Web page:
Quokka’s existence is endangered on the mainland since there are more predators such as snakes, foxes, dogs, feral pigs, and cats.
Since they prefer swamplands and regions with dense vegetation, global warming, habitat loss, urbanization, agricultural development, and an increase in the human population are other reasons the Quokkas population is declining.
Where Can I see Quokkas?
You don’t have to travel to Rottnest Island to see quokkas, though you’ll have a better chance of seeing them there.
These animals can also be found in various zoos across Australia, where you get the opportunity to see other Australian animals.
Quokkas are prone to Muscular Dystrophy and have even helped find a cure for people suffering from this condition.
Do Quokkas Make Good Pets?
While they look cute and all, Quokkas are not domesticated and may not be the best choice for a pet.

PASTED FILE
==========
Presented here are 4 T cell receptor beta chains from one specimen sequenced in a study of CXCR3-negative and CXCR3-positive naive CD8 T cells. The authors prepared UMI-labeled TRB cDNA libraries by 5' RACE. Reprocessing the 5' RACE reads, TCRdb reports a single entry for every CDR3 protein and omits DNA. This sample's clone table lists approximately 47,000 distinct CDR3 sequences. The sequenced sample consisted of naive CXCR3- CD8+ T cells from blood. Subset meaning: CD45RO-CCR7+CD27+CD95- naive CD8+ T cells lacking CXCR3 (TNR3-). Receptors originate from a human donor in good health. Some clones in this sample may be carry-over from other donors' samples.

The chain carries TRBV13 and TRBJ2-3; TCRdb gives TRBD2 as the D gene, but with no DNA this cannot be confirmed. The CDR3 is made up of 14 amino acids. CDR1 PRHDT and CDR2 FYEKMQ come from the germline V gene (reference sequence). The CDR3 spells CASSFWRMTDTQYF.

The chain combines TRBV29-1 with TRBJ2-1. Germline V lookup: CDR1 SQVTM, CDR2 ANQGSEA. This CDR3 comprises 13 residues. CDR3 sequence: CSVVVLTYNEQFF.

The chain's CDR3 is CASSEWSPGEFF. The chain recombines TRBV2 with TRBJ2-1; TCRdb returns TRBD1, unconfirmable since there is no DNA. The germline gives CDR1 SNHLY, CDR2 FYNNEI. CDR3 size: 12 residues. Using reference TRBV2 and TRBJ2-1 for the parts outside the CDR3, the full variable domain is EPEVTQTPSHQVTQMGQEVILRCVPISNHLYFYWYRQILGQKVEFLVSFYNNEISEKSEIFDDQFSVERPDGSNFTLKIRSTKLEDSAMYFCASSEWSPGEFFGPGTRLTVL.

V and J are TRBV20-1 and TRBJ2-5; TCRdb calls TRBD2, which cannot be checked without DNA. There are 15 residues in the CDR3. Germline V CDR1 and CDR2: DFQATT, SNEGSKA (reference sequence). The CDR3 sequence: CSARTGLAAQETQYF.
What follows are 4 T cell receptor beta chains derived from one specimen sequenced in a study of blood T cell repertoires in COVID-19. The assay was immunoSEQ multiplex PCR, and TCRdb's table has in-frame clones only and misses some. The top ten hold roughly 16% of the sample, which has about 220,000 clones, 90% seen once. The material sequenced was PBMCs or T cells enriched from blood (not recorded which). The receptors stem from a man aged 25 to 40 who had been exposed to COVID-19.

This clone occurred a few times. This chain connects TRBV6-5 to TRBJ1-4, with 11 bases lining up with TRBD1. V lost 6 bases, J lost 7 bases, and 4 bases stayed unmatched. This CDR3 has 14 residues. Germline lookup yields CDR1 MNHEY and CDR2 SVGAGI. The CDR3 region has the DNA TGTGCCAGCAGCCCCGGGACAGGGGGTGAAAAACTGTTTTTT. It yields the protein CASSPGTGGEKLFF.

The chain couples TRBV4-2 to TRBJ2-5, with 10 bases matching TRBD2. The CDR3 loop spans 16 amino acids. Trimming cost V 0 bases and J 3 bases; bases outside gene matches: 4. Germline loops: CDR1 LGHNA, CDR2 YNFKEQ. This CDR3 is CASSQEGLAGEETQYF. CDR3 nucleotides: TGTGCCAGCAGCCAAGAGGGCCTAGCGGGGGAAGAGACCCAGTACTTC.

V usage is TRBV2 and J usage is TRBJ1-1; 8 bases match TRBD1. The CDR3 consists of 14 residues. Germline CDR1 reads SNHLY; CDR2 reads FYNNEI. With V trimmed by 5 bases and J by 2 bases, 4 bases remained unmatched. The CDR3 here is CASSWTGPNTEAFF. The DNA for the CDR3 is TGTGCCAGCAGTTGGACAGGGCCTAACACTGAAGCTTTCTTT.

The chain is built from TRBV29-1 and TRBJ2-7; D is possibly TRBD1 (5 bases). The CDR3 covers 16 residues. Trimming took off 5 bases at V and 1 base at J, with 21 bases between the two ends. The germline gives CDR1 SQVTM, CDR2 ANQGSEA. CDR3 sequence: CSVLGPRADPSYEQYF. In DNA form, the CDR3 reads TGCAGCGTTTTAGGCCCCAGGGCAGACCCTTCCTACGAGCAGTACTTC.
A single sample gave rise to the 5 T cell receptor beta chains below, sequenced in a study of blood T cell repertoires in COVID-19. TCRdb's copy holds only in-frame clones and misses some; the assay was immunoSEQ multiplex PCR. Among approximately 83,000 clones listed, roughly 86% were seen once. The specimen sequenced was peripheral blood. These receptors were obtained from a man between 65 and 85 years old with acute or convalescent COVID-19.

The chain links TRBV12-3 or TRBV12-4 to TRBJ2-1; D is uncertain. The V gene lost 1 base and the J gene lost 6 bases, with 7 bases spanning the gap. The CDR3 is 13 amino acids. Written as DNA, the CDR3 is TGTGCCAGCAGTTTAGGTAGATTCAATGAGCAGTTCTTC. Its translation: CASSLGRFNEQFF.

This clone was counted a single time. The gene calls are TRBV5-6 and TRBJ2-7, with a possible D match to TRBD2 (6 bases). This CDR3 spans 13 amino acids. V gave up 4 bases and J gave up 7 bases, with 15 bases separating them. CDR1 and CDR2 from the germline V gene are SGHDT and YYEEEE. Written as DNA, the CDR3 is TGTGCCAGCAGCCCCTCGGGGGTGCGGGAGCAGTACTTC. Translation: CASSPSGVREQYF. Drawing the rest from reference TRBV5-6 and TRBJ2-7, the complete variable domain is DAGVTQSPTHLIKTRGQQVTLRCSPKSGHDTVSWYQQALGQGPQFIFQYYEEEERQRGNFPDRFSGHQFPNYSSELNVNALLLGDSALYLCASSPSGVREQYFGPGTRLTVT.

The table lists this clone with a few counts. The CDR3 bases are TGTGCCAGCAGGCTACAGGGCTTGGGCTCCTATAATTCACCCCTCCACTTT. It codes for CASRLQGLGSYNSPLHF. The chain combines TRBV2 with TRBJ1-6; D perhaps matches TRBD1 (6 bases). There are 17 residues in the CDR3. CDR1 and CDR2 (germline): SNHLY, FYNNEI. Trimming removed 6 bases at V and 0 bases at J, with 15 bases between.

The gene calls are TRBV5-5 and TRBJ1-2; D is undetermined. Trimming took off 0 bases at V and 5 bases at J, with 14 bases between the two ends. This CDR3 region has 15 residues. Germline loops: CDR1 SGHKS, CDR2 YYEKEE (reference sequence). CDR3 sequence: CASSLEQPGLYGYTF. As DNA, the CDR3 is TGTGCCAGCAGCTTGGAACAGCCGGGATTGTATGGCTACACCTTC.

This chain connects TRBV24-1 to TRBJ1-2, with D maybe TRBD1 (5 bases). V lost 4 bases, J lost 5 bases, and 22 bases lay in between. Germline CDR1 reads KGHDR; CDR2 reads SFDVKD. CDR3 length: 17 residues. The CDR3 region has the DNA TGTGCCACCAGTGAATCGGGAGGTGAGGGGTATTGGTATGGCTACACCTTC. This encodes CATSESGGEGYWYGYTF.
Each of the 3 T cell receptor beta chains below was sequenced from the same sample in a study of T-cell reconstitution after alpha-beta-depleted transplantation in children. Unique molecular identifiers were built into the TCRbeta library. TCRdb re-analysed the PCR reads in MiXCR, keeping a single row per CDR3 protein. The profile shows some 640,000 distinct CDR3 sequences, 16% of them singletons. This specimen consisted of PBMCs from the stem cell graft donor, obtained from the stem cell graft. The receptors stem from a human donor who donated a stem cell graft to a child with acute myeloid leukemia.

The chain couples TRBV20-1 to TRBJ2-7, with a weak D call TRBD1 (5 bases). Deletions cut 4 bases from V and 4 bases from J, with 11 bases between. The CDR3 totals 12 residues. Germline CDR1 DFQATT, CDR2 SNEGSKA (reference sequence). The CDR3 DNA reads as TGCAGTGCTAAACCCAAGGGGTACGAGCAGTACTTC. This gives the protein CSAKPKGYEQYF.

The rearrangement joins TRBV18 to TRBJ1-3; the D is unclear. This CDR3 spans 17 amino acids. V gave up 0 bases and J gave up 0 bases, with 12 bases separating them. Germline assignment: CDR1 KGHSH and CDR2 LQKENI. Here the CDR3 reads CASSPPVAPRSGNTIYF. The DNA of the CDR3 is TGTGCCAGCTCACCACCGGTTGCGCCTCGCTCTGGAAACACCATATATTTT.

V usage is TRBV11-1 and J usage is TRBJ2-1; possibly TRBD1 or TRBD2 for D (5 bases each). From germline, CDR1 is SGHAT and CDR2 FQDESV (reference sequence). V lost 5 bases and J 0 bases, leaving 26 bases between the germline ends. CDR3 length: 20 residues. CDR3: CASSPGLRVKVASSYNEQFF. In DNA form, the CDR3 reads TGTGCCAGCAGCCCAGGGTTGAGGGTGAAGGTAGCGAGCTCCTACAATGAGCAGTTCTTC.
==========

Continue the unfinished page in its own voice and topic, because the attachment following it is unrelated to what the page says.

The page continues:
Yes, they are used to having humans around and are generally docile, but is it even legal to have a pet quokka?
No, it’s not. Quokkas are an endangered species, and as per the Australian government’s Rottnest Island Authority Act of 1987, they should spend most of their time in their original habitat.
They are used to certain plants and specific climates that are only found in Western Australia. You will not be doing Quokkas any favors by adopting them as pets.
And if you thought you could get a quokka from Australia and bring it back home, forget about it since that’s not allowed either.
If you wanted to help them, donate to organizations trying to preserve these animals or adopt a virtual quokka – where you contribute to the animal’s welfare without bringing it to your home.
Are Quokkas Good First Pets?
As mentioned earlier, quokkas are not pets. If you’re looking for a good first pet, you’ll be better off with guinea pigs, mice, or cats.